By Lise Alves, Senior Contributing Reporter

RIO DE JANEIRO, BRAZIL – Tourism in the state of Rio de Janeiro lost R$320 million in revenues in the first four months of 2017, according to data compiled by the National Confederation of Goods, Services and Tourism (CNC). The amount is equivalent to 42 percent of total sector revenue loss registered between January and April in Brazil.

Brazil,Revenues from tourism have plummeted in the first four months of the year and increasing crime rate is one of the main factors for the decline
Revenues from tourism have plummeted in the first four months of the year and increasing crime rate is one of the main factors for the decline, photo by Tomaz Silva/Agência Brasil.

Though the analysis also takes into account other factors that led to the sector’s decline in gross revenues, such as unemployment, increased expenses for Brazilians traveling abroad, credit shortages and a high comparative base with revenues seen during the 2016 Olympic Games, the entity sees a direct correlation between increase in crime and decrease in tourism.

“Although other factors directly related to the economic situation also help to explain the fall in activity in tourism in Rio de Janeiro, undoubtedly, the increase in crime in Rio de Janeiro has contributed greatly to aggravate the loss of dynamism of this sector in the state,” says CNC economist Fabio Bentes.

According to the CNC, for each ten percent increase in crime, revenues from the state’s tourism sector declines by an average of 1.8 percent. Revenue losses are more significant in bars and restaurants (R$167.2 million), and transportation, travel agencies and car rental companies (R$105.5 million). Hotels registered losses of R$47.8 million during the period in comparison to the same time last year.

Data from the Institute of Public Security of Rio de Janeiro (ISP-RJ) shows that between April 2016 and April 2017, the total number of crimes registered in the State increased by 6.4 percent.

The Confederation states that although tourists are not often the direct victim of most of the crimes recorded, the increase in crime in recent months and the consequent perception of a reduction in security have contributed decisively to the decrease in the activity level of the sector in the state.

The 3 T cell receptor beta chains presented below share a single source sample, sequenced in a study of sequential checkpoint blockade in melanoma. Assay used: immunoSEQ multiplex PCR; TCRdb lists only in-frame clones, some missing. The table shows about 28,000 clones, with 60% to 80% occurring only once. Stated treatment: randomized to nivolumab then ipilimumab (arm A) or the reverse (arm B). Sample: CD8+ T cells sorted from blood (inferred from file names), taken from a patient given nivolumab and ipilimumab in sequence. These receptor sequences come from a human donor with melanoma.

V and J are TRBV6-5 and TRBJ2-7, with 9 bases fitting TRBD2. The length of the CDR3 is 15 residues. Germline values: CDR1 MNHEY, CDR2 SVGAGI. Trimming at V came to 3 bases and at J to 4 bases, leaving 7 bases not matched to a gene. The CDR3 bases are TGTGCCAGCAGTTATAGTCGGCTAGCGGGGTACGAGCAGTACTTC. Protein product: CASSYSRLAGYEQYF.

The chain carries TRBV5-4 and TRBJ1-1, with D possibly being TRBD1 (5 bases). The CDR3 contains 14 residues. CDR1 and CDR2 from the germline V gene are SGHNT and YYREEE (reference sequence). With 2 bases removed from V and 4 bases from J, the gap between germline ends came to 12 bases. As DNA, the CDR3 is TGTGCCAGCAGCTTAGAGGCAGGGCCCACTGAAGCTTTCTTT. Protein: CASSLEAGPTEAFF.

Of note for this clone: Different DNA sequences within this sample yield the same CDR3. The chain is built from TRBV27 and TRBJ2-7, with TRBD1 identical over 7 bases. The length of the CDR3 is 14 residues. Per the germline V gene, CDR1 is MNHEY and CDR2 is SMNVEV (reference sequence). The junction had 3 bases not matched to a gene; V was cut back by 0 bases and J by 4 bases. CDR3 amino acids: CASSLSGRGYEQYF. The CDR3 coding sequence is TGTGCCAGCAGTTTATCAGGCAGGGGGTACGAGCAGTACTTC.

“Violence affects tourism because it damages the image of Rio de Janeiro. Brazilians themselves do not want to visit Rio anymore. This is a perverse reality, amplified by the economic crisis of the country and the state,” concludes Alexandre Sampaio, director for business tourism and hospitality at CNC.

Lauren Quinn, an American expatriate living in Rio and owner of Casa Bromelia – Rio Travel Concierge shares her thoughts, “The number one prevention of growth in tourism for Rio is ‘Fear’. Rio is on everyone’s ‘must see list’, but so many give up before arrival for fear of the violence.”

Adding, “However, visitors are always apprehensive regardless of the current situation and will continue to flock to Rio because of its uniqueness! So they have not all been avoiding Rio in 2017 per se, but a safer city would undoubtedly see a large increase in tourism and a boost to the economy.”


  1. The problem is that it is not just Rio which is affected ; it is the whole of the country. No-one goes to Brazil, the first time at least, without visiting the cidade maravilhosa. And authorities like Embratur do nothing to counteract the negative image of the country abroad which is generated by this violence. From the outside it just looks like everyone has given up on promoting tourism. The sad fact is (and I say this from the point of view of someone who loves Brazil and has travelled extensively) there are other nice countries to visit which are easier places to reach- and where, apart from the safety issue, services and prices are better and many more people speak English.

  2. Truly sad. Spent 5 wonderful years of my childhood in Rio, from 1952 to 57. Lived in Bairro Peixoto, went to Colegio Andrews (in Botafogo), cheered for Flamengo (against my dad who loved Vasco da Gama).

    Now that i’m retired and can afford to go and visit family in Rio and Porto Alegre, my Brazilian cousins tell me not to come, it’s too dangerous. Even my Brazilian cousins who live in USA, and went home every year, no longer go because of the danger.

    Too sad, just have to live with my saudades.


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